“We should eliminate oral consumption of gluten in any form,” Perlmutter says. “If a person does not have celiac disease, it’s probably not critically important to seek out gluten-free shampoos, for example. But anything that’s ultimately consumed like toothpaste and lipstick would be best if it is gluten-free.” To Perlmutter, it’s best to be safe rather than sorry. Simply eliminating gluten from our diets could alleviate any negative symptoms caused by the protein. And, that’s exactly what much of the population is willing to do. A survey taken from the consumer research firm National Purchase Diary found that 30 percent of Americans are willing to try or have already been living a gluten-free lifestyle. It makes sense the anti-gluten sentiments and products are reaching the broader American populace, regardless of whether there are factual health benefits from them. It’s tough to avoid the trend with the vast amount of advertising geared towards gluten-free products and promotion for them by celebrities like Gwyneth Paltrow and Miley Cyrus. Perlmutter believes there is a definite economic opportunity for brands to increase sales by adding “gluten-free” to their packaging. He also sees the trend as a winwin; companies can make money from providing healthier products to consumers. “I think it is very important to offer consumers a level of security that specific foods are indeed gluten-free to allow them to make better choices and specifically avoid gluten,” Perlmutter says. While the trend of removal in products increases, so does the confusion. What is

it about gluten that poses a threat to consumers? According to those promoting gluten-free lifestyles, the microscopic protein causes a large issue in the body’s digestive system. Perlmutter says that gluten makes the gut more permeable, leading to intrusive bacteria, proteins, and viruses that enter the bloodstream; things that shouldn’t be there. The body sees these foreign invaders as threats and acts accordingly by attempting to fight them off. What starts out as minor, uncomfortable symptoms such as bloating and stomach pain can eventually lead to severe diseases that threaten a person’s nervous system. Unfortunately, these issues are based from observation and complaints by those who have problems with gluten, like celiac disease. Concrete answers have yet to surface for the average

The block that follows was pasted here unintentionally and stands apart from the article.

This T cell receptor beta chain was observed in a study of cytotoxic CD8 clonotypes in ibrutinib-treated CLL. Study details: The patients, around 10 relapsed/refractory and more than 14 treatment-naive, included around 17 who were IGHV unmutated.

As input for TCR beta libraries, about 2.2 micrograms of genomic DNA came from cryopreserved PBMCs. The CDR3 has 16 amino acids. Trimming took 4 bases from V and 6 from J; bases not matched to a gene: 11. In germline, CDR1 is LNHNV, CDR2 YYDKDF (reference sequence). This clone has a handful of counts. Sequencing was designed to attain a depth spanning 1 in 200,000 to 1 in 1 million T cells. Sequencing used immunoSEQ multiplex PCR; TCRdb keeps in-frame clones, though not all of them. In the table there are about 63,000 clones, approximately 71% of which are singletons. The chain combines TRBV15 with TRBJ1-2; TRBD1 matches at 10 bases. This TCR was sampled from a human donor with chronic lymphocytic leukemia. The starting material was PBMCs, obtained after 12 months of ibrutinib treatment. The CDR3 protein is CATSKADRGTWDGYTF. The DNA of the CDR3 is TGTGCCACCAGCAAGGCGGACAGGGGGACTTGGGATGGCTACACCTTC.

ACCORDING TO THOSE PROMOTING GLUTEN-FREE LIFESTYLES, THE MICROSCOPIC PROTEIN CAUSES A LARGE ISSUE IN THE BODY’S DIGESTIVE SYSTEM.

their health after its removal. But what is gluten exactly? Should we all be avoiding it? And why has it caused so much confusion amongst the public, questioning everything we thought we knew about our diets? Gluten is a protein that gives foods containing wheat and other grains its shape and chewy consistency. When ingested, the body either absorbs it or, if you have celiac disease or gluten sensitivity, the body marks it as a hazard and digestive problems arise. Either way, according to neurologist, author, and Fellow of the American College of Nutrition David Perlmutter, gluten is dangerous for anyone. He says recent research done by the National Institutes of Health and medical journals like the New England Journal of Medicine indicates some level of gluten sensitivity in everyone.

citizen questioning whether gluten intolerance is real and if they should take part in a gluten-free diet. That’s where Dr. Peter Gibson, Director of Gastroenterology and Professor at Monash University and former President of the Gastroenterological Society of Australia, comes in. On the other side of the spectrum, he stands firm in his belief that there is no direct correlation between gluten and the symptoms those with self-perceived gluten intolerance are having. At Monash University in Melbourne, Australia, Gibson was able to conduct several intensive stud-